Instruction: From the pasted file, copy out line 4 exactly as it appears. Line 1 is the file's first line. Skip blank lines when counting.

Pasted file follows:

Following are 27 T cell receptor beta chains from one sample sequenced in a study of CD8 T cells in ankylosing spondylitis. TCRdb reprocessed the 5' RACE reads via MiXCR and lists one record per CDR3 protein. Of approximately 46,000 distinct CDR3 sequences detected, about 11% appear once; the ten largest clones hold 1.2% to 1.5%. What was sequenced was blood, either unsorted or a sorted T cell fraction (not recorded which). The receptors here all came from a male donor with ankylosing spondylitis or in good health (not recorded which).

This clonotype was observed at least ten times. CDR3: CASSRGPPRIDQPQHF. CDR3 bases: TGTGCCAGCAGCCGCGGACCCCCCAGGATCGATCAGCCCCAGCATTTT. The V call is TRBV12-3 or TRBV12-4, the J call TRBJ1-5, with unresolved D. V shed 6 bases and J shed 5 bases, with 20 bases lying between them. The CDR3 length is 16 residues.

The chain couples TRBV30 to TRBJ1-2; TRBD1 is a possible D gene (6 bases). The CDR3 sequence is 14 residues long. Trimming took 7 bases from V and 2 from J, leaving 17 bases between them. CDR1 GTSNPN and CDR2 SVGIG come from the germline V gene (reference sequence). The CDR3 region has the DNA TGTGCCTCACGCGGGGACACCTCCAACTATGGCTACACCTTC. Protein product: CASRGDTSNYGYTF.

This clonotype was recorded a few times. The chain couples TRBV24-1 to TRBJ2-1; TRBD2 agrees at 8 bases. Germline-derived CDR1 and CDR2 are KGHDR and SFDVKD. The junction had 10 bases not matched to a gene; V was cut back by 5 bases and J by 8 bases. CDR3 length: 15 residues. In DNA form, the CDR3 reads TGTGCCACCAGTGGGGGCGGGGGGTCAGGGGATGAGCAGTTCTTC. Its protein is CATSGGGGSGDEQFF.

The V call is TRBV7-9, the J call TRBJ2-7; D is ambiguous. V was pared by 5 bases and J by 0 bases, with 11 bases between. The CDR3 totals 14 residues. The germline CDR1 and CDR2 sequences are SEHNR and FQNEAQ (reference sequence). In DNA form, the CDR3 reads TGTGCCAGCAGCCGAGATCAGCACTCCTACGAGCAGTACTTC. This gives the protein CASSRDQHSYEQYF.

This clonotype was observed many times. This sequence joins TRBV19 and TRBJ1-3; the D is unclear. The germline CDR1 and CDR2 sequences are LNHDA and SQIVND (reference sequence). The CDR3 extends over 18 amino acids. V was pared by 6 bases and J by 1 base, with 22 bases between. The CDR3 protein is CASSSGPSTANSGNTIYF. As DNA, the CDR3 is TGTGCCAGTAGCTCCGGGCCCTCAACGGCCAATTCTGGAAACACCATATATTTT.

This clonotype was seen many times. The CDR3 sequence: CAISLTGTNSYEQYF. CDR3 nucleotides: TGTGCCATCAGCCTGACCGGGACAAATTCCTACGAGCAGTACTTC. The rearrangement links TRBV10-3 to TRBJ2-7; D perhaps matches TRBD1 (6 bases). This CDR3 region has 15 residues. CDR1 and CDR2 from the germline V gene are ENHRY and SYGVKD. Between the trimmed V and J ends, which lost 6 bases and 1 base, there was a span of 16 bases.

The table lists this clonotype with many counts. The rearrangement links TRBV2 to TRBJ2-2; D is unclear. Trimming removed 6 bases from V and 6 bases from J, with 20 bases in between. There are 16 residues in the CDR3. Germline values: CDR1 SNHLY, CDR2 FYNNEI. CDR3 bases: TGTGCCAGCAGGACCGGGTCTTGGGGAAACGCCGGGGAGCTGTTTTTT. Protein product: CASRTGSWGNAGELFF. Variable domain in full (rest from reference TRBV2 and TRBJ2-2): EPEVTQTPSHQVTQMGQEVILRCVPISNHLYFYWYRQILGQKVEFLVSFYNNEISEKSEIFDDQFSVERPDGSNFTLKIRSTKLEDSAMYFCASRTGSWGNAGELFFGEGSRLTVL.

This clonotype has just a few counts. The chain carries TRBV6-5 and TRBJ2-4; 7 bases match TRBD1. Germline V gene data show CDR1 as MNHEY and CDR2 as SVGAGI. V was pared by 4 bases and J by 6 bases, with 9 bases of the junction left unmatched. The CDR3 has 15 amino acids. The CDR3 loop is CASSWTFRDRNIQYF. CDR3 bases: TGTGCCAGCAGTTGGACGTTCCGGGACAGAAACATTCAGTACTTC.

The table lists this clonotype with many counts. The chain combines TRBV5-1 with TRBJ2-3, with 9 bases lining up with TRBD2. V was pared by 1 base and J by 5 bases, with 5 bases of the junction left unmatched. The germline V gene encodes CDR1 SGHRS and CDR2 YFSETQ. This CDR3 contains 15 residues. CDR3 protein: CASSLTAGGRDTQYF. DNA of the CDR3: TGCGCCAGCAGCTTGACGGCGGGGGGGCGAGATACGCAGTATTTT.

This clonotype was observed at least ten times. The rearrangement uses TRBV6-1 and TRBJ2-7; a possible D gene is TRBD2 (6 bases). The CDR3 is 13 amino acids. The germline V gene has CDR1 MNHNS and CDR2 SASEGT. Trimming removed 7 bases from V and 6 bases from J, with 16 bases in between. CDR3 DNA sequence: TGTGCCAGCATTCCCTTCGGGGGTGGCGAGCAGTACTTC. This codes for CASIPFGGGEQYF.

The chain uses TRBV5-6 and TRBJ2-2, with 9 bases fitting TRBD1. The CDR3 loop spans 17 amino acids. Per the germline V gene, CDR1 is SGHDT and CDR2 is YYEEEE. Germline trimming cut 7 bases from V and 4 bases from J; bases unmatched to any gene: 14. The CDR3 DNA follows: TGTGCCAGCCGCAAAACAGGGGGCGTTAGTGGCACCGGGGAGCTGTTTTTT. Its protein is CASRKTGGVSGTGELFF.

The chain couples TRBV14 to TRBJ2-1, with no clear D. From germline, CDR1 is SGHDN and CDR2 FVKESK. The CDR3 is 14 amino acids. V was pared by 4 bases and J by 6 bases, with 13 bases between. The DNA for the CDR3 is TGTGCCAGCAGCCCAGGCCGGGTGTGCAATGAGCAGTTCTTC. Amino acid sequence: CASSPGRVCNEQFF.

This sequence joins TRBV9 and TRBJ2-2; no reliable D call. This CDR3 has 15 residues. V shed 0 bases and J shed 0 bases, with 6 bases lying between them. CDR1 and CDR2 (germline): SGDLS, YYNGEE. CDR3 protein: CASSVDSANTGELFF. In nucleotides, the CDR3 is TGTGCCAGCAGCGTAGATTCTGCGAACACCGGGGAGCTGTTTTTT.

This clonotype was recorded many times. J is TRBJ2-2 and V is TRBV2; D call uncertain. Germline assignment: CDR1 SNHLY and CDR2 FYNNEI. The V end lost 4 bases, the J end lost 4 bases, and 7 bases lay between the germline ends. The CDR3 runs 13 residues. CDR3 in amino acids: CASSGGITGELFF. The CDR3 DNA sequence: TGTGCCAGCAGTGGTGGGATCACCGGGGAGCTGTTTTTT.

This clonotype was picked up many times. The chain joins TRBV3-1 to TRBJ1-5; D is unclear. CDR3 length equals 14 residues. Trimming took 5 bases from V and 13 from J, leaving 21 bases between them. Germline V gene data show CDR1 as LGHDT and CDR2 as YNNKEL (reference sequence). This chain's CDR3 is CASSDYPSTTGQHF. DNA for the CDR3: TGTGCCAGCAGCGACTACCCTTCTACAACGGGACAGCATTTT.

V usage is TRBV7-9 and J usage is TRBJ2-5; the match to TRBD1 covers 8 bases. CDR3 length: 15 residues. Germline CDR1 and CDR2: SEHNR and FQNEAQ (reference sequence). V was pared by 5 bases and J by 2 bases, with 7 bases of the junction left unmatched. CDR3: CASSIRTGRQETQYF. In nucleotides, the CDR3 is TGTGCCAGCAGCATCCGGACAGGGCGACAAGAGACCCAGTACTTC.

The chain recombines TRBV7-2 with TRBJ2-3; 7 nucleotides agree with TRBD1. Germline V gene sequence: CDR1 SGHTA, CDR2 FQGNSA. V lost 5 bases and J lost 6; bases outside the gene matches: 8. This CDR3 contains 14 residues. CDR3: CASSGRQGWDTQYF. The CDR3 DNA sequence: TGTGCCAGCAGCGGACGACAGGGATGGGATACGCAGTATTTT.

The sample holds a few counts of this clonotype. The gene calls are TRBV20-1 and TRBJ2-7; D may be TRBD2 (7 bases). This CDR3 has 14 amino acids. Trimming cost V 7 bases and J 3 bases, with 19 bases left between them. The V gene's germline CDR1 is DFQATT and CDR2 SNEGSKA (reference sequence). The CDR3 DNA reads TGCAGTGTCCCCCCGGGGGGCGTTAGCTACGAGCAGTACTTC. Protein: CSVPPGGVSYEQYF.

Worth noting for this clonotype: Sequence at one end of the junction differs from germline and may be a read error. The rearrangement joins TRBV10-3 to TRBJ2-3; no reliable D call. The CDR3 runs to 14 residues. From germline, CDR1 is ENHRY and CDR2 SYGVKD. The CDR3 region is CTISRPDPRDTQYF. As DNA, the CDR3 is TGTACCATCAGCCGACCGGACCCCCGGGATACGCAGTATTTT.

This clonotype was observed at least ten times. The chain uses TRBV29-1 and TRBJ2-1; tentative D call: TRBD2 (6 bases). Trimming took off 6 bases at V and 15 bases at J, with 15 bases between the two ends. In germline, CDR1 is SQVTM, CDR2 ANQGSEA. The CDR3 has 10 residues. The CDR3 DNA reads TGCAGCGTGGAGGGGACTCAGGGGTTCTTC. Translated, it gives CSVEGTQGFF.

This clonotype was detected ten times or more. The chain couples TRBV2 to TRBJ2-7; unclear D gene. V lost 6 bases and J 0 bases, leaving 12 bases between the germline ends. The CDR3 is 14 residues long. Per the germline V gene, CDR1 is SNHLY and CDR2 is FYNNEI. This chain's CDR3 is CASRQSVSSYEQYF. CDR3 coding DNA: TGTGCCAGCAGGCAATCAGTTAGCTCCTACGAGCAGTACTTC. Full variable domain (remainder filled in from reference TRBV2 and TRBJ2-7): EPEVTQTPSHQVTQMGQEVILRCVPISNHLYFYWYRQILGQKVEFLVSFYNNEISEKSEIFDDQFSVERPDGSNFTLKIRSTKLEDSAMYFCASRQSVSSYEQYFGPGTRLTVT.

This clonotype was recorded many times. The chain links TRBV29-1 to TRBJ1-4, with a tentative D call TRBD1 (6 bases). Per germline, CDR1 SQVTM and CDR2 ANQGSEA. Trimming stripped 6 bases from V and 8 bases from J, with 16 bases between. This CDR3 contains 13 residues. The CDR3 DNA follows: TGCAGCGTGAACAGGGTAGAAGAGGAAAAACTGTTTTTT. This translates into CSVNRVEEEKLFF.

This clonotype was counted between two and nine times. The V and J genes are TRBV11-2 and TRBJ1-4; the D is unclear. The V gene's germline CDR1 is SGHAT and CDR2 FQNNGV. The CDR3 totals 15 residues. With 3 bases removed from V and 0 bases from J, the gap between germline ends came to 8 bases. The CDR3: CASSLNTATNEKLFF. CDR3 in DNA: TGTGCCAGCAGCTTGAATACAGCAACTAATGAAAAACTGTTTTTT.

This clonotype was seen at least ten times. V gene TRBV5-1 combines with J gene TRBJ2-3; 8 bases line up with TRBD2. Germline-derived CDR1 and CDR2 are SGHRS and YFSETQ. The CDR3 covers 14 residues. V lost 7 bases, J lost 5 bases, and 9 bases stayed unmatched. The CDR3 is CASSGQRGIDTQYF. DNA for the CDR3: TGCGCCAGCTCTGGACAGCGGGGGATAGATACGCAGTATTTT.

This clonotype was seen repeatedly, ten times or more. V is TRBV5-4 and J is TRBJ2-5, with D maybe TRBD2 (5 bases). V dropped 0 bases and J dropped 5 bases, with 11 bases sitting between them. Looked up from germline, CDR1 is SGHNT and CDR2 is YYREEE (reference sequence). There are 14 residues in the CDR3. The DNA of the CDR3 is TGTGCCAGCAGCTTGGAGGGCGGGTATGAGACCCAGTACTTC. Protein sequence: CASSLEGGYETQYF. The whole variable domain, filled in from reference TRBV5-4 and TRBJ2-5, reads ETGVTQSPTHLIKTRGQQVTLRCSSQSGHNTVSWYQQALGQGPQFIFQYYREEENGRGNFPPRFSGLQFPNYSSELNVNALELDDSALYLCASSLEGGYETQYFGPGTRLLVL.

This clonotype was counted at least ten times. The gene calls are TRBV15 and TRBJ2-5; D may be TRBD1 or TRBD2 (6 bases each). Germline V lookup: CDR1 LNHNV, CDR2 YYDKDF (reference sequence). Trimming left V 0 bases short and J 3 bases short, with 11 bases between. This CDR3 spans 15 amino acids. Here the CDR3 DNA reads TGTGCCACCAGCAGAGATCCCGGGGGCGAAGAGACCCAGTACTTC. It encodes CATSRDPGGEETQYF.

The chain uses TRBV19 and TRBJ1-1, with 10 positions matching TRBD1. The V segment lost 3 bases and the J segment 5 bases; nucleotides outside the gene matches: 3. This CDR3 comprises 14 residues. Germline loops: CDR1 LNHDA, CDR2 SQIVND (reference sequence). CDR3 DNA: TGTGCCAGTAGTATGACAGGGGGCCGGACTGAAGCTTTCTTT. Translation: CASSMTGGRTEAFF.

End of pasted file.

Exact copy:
This clonotype was recorded a few times. The chain couples TRBV24-1 to TRBJ2-1; TRBD2 agrees at 8 bases. Germline-derived CDR1 and CDR2 are KGHDR and SFDVKD. The junction had 10 bases not matched to a gene; V was cut back by 5 bases and J by 8 bases. CDR3 length: 15 residues. In DNA form, the CDR3 reads TGTGCCACCAGTGGGGGCGGGGGGTCAGGGGATGAGCAGTTCTTC. Its protein is CATSGGGGSGDEQFF.